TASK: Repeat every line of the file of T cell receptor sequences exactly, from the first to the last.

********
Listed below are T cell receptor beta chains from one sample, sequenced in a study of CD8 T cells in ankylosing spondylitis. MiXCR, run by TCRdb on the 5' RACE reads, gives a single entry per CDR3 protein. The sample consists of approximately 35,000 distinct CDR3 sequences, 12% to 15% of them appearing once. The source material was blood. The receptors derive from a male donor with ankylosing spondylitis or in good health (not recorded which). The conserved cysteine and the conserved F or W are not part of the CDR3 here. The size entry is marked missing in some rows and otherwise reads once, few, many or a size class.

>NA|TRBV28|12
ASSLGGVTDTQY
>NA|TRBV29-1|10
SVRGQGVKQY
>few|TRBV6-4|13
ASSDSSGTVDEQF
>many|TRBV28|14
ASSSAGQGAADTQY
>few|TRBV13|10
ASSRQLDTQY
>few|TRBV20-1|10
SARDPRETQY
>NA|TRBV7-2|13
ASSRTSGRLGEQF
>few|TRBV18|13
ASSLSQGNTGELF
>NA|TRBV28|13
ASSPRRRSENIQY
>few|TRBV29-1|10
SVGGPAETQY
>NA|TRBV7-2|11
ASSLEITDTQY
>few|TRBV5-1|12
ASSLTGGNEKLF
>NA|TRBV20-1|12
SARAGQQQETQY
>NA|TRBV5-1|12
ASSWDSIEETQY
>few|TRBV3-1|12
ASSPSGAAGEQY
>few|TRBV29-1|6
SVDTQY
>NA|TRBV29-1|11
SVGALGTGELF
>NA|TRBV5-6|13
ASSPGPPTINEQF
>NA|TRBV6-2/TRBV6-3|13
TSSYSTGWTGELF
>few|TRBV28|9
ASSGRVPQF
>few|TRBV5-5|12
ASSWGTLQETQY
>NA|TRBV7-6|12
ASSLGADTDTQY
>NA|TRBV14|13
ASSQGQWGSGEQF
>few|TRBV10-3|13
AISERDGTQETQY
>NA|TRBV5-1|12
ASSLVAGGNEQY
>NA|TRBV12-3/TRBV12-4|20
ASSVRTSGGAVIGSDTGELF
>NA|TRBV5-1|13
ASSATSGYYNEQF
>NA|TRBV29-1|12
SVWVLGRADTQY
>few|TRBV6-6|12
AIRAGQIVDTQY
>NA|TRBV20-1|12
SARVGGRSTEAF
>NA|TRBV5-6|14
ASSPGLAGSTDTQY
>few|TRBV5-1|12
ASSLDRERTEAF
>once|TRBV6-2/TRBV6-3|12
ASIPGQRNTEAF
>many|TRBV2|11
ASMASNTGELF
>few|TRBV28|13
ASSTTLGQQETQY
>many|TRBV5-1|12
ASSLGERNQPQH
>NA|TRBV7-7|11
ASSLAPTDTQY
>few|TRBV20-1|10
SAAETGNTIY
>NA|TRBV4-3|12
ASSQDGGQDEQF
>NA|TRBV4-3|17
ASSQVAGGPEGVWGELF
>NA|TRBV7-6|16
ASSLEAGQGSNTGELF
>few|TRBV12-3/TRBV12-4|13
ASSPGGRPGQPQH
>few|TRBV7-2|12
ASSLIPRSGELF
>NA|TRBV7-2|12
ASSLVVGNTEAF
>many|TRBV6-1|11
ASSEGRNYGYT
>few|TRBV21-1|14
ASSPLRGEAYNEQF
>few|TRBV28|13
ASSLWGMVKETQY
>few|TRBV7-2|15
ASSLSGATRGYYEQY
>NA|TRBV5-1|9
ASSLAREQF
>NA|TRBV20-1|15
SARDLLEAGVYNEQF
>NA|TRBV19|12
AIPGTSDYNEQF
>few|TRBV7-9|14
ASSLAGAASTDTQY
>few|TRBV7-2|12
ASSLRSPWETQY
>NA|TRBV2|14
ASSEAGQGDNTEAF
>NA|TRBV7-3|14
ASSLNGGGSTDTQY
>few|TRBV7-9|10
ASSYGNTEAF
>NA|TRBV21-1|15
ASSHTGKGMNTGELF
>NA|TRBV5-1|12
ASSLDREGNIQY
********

Listed below are T cell receptor beta chains from one sample, sequenced in a study of CD8 T cells in ankylosing spondylitis. MiXCR, run by TCRdb on the 5' RACE reads, gives a single entry per CDR3 protein. The sample consists of approximately 35,000 distinct CDR3 sequences, 12% to 15% of them appearing once. The source material was blood. The receptors derive from a male donor with ankylosing spondylitis or in good health (not recorded which). The conserved cysteine and the conserved F or W are not part of the CDR3 here. The size entry is marked missing in some rows and otherwise reads once, few, many or a size class.

>NA|TRBV28|12
ASSLGGVTDTQY
>NA|TRBV29-1|10
SVRGQGVKQY
>few|TRBV6-4|13
ASSDSSGTVDEQF
>many|TRBV28|14
ASSSAGQGAADTQY
>few|TRBV13|10
ASSRQLDTQY
>few|TRBV20-1|10
SARDPRETQY
>NA|TRBV7-2|13
ASSRTSGRLGEQF
>few|TRBV18|13
ASSLSQGNTGELF
>NA|TRBV28|13
ASSPRRRSENIQY
>few|TRBV29-1|10
SVGGPAETQY
>NA|TRBV7-2|11
ASSLEITDTQY
>few|TRBV5-1|12
ASSLTGGNEKLF
>NA|TRBV20-1|12
SARAGQQQETQY
>NA|TRBV5-1|12
ASSWDSIEETQY
>few|TRBV3-1|12
ASSPSGAAGEQY
>few|TRBV29-1|6
SVDTQY
>NA|TRBV29-1|11
SVGALGTGELF
>NA|TRBV5-6|13
ASSPGPPTINEQF
>NA|TRBV6-2/TRBV6-3|13
TSSYSTGWTGELF
>few|TRBV28|9
ASSGRVPQF
>few|TRBV5-5|12
ASSWGTLQETQY
>NA|TRBV7-6|12
ASSLGADTDTQY
>NA|TRBV14|13
ASSQGQWGSGEQF
>few|TRBV10-3|13
AISERDGTQETQY
>NA|TRBV5-1|12
ASSLVAGGNEQY
>NA|TRBV12-3/TRBV12-4|20
ASSVRTSGGAVIGSDTGELF
>NA|TRBV5-1|13
ASSATSGYYNEQF
>NA|TRBV29-1|12
SVWVLGRADTQY
>few|TRBV6-6|12
AIRAGQIVDTQY
>NA|TRBV20-1|12
SARVGGRSTEAF
>NA|TRBV5-6|14
ASSPGLAGSTDTQY
>few|TRBV5-1|12
ASSLDRERTEAF
>once|TRBV6-2/TRBV6-3|12
ASIPGQRNTEAF
>many|TRBV2|11
ASMASNTGELF
>few|TRBV28|13
ASSTTLGQQETQY
>many|TRBV5-1|12
ASSLGERNQPQH
>NA|TRBV7-7|11
ASSLAPTDTQY
>few|TRBV20-1|10
SAAETGNTIY
>NA|TRBV4-3|12
ASSQDGGQDEQF
>NA|TRBV4-3|17
ASSQVAGGPEGVWGELF
>NA|TRBV7-6|16
ASSLEAGQGSNTGELF
>few|TRBV12-3/TRBV12-4|13
ASSPGGRPGQPQH
>few|TRBV7-2|12
ASSLIPRSGELF
>NA|TRBV7-2|12
ASSLVVGNTEAF
>many|TRBV6-1|11
ASSEGRNYGYT
>few|TRBV21-1|14
ASSPLRGEAYNEQF
>few|TRBV28|13
ASSLWGMVKETQY
>few|TRBV7-2|15
ASSLSGATRGYYEQY
>NA|TRBV5-1|9
ASSLAREQF
>NA|TRBV20-1|15
SARDLLEAGVYNEQF
>NA|TRBV19|12
AIPGTSDYNEQF
>few|TRBV7-9|14
ASSLAGAASTDTQY
>few|TRBV7-2|12
ASSLRSPWETQY
>NA|TRBV2|14
ASSEAGQGDNTEAF
>NA|TRBV7-3|14
ASSLNGGGSTDTQY
>few|TRBV7-9|10
ASSYGNTEAF
>NA|TRBV21-1|15
ASSHTGKGMNTGELF
>NA|TRBV5-1|12
ASSLDREGNIQY